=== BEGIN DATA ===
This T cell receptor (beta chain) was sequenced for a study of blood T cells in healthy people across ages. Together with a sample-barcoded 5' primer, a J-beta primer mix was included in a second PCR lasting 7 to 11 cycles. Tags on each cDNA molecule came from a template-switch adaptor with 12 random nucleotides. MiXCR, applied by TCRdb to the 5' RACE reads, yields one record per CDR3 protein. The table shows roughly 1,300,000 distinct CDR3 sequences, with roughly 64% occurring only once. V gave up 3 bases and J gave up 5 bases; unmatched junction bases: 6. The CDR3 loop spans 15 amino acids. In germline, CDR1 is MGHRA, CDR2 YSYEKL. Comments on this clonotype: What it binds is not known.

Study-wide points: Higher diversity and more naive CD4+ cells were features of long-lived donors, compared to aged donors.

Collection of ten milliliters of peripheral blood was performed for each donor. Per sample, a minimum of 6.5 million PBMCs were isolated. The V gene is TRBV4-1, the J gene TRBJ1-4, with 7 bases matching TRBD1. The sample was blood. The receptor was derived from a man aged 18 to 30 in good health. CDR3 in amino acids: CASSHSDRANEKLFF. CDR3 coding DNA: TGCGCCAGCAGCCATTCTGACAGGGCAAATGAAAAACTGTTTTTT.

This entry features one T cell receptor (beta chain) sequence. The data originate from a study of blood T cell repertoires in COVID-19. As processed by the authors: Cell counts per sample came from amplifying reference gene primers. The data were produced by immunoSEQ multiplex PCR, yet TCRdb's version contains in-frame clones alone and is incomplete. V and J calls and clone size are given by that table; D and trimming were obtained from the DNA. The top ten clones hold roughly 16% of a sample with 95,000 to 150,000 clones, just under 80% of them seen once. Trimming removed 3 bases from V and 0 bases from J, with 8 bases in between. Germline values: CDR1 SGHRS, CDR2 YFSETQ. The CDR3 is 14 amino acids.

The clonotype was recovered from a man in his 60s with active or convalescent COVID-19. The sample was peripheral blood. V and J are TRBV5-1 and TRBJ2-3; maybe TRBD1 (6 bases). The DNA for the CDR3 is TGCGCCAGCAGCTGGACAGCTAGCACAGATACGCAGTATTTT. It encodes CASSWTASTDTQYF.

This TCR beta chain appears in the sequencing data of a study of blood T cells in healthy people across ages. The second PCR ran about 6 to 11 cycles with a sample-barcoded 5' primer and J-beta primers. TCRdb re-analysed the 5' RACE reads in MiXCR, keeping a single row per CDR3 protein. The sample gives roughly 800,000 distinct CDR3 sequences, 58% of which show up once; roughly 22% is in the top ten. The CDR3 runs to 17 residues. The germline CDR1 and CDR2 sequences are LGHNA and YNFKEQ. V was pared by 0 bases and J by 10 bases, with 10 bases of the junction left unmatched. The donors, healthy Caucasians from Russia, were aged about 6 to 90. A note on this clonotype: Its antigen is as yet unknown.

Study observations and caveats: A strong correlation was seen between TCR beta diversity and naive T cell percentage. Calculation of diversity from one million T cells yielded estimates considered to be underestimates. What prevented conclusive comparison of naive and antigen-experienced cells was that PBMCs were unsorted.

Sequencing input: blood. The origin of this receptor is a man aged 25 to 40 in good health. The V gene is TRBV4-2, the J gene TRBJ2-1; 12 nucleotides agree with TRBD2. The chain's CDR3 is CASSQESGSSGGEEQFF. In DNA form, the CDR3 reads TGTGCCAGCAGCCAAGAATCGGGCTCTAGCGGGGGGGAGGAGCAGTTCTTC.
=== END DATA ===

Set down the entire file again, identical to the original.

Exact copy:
This T cell receptor (beta chain) was sequenced for a study of blood T cells in healthy people across ages. Together with a sample-barcoded 5' primer, a J-beta primer mix was included in a second PCR lasting 7 to 11 cycles. Tags on each cDNA molecule came from a template-switch adaptor with 12 random nucleotides. MiXCR, applied by TCRdb to the 5' RACE reads, yields one record per CDR3 protein. The table shows roughly 1,300,000 distinct CDR3 sequences, with roughly 64% occurring only once. V gave up 3 bases and J gave up 5 bases; unmatched junction bases: 6. The CDR3 loop spans 15 amino acids. In germline, CDR1 is MGHRA, CDR2 YSYEKL. Comments on this clonotype: What it binds is not known.

Study-wide points: Higher diversity and more naive CD4+ cells were features of long-lived donors, compared to aged donors.

Collection of ten milliliters of peripheral blood was performed for each donor. Per sample, a minimum of 6.5 million PBMCs were isolated. The V gene is TRBV4-1, the J gene TRBJ1-4, with 7 bases matching TRBD1. The sample was blood. The receptor was derived from a man aged 18 to 30 in good health. CDR3 in amino acids: CASSHSDRANEKLFF. CDR3 coding DNA: TGCGCCAGCAGCCATTCTGACAGGGCAAATGAAAAACTGTTTTTT.

This entry features one T cell receptor (beta chain) sequence. The data originate from a study of blood T cell repertoires in COVID-19. As processed by the authors: Cell counts per sample came from amplifying reference gene primers. The data were produced by immunoSEQ multiplex PCR, yet TCRdb's version contains in-frame clones alone and is incomplete. V and J calls and clone size are given by that table; D and trimming were obtained from the DNA. The top ten clones hold roughly 16% of a sample with 95,000 to 150,000 clones, just under 80% of them seen once. Trimming removed 3 bases from V and 0 bases from J, with 8 bases in between. Germline values: CDR1 SGHRS, CDR2 YFSETQ. The CDR3 is 14 amino acids.

The clonotype was recovered from a man in his 60s with active or convalescent COVID-19. The sample was peripheral blood. V and J are TRBV5-1 and TRBJ2-3; maybe TRBD1 (6 bases). The DNA for the CDR3 is TGCGCCAGCAGCTGGACAGCTAGCACAGATACGCAGTATTTT. It encodes CASSWTASTDTQYF.

This TCR beta chain appears in the sequencing data of a study of blood T cells in healthy people across ages. The second PCR ran about 6 to 11 cycles with a sample-barcoded 5' primer and J-beta primers. TCRdb re-analysed the 5' RACE reads in MiXCR, keeping a single row per CDR3 protein. The sample gives roughly 800,000 distinct CDR3 sequences, 58% of which show up once; roughly 22% is in the top ten. The CDR3 runs to 17 residues. The germline CDR1 and CDR2 sequences are LGHNA and YNFKEQ. V was pared by 0 bases and J by 10 bases, with 10 bases of the junction left unmatched. The donors, healthy Caucasians from Russia, were aged about 6 to 90. A note on this clonotype: Its antigen is as yet unknown.

Study observations and caveats: A strong correlation was seen between TCR beta diversity and naive T cell percentage. Calculation of diversity from one million T cells yielded estimates considered to be underestimates. What prevented conclusive comparison of naive and antigen-experienced cells was that PBMCs were unsorted.

Sequencing input: blood. The origin of this receptor is a man aged 25 to 40 in good health. The V gene is TRBV4-2, the J gene TRBJ2-1; 12 nucleotides agree with TRBD2. The chain's CDR3 is CASSQESGSSGGEEQFF. In DNA form, the CDR3 reads TGTGCCAGCAGCCAAGAATCGGGCTCTAGCGGGGGGGAGGAGCAGTTCTTC.